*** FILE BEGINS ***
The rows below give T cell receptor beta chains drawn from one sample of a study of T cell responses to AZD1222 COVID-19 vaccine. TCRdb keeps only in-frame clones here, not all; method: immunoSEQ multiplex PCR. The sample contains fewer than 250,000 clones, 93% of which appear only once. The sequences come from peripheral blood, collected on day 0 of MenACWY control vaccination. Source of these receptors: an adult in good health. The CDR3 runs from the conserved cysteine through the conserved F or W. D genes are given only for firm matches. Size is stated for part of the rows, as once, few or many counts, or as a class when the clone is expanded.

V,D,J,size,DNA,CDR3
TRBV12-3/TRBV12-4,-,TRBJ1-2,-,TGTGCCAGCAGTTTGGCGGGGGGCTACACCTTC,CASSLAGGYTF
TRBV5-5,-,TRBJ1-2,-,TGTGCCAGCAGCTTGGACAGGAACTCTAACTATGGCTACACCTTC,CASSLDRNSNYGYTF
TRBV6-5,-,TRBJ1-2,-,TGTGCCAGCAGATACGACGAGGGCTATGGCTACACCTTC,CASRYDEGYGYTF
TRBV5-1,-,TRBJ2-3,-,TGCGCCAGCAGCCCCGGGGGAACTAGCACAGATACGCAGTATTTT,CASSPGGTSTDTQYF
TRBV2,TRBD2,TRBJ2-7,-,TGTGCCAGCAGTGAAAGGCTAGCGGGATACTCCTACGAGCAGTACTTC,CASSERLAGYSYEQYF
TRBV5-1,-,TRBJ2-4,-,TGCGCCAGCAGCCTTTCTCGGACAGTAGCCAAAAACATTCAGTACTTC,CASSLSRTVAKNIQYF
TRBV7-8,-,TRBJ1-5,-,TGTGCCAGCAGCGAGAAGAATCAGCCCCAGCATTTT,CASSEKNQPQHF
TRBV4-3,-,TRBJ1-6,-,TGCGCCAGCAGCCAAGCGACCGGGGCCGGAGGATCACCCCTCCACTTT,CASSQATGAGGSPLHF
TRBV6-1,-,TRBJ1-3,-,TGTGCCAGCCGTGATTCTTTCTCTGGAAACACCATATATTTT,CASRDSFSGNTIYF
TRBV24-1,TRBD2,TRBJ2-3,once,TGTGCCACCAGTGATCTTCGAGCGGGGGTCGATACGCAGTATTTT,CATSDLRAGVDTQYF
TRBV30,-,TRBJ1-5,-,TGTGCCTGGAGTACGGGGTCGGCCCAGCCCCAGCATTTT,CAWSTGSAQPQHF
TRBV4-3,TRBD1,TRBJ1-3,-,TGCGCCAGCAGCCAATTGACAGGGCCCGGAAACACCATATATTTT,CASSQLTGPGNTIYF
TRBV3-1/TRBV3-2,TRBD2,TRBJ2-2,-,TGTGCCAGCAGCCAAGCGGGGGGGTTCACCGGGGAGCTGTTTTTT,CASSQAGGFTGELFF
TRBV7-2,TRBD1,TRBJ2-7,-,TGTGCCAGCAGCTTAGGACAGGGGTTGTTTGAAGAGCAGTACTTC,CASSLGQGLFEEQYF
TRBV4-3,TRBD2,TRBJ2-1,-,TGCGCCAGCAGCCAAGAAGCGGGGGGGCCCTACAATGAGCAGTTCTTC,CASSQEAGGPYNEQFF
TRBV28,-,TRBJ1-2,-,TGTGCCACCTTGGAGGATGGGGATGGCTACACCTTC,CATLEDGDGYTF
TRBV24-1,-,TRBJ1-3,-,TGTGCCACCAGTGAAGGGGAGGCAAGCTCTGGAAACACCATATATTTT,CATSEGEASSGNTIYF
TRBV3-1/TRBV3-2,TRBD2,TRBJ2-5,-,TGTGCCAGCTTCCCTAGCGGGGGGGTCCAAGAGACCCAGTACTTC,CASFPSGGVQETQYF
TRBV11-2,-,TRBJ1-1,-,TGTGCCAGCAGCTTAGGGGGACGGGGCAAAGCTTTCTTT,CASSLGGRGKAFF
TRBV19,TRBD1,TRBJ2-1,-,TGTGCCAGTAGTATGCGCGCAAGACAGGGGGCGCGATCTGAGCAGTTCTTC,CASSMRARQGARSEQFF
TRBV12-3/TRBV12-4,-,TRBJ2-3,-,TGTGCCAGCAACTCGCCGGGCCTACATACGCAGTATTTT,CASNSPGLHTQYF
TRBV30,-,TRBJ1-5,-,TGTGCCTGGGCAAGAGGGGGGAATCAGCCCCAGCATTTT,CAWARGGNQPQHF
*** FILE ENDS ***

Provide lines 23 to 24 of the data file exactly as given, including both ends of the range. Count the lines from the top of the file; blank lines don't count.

TRBV12-3/TRBV12-4,-,TRBJ2-3,-,TGTGCCAGCAACTCGCCGGGCCTACATACGCAGTATTTT,CASNSPGLHTQYF
TRBV30,-,TRBJ1-5,-,TGTGCCTGGGCAAGAGGGGGGAATCAGCCCCAGCATTTT,CAWARGGNQPQHF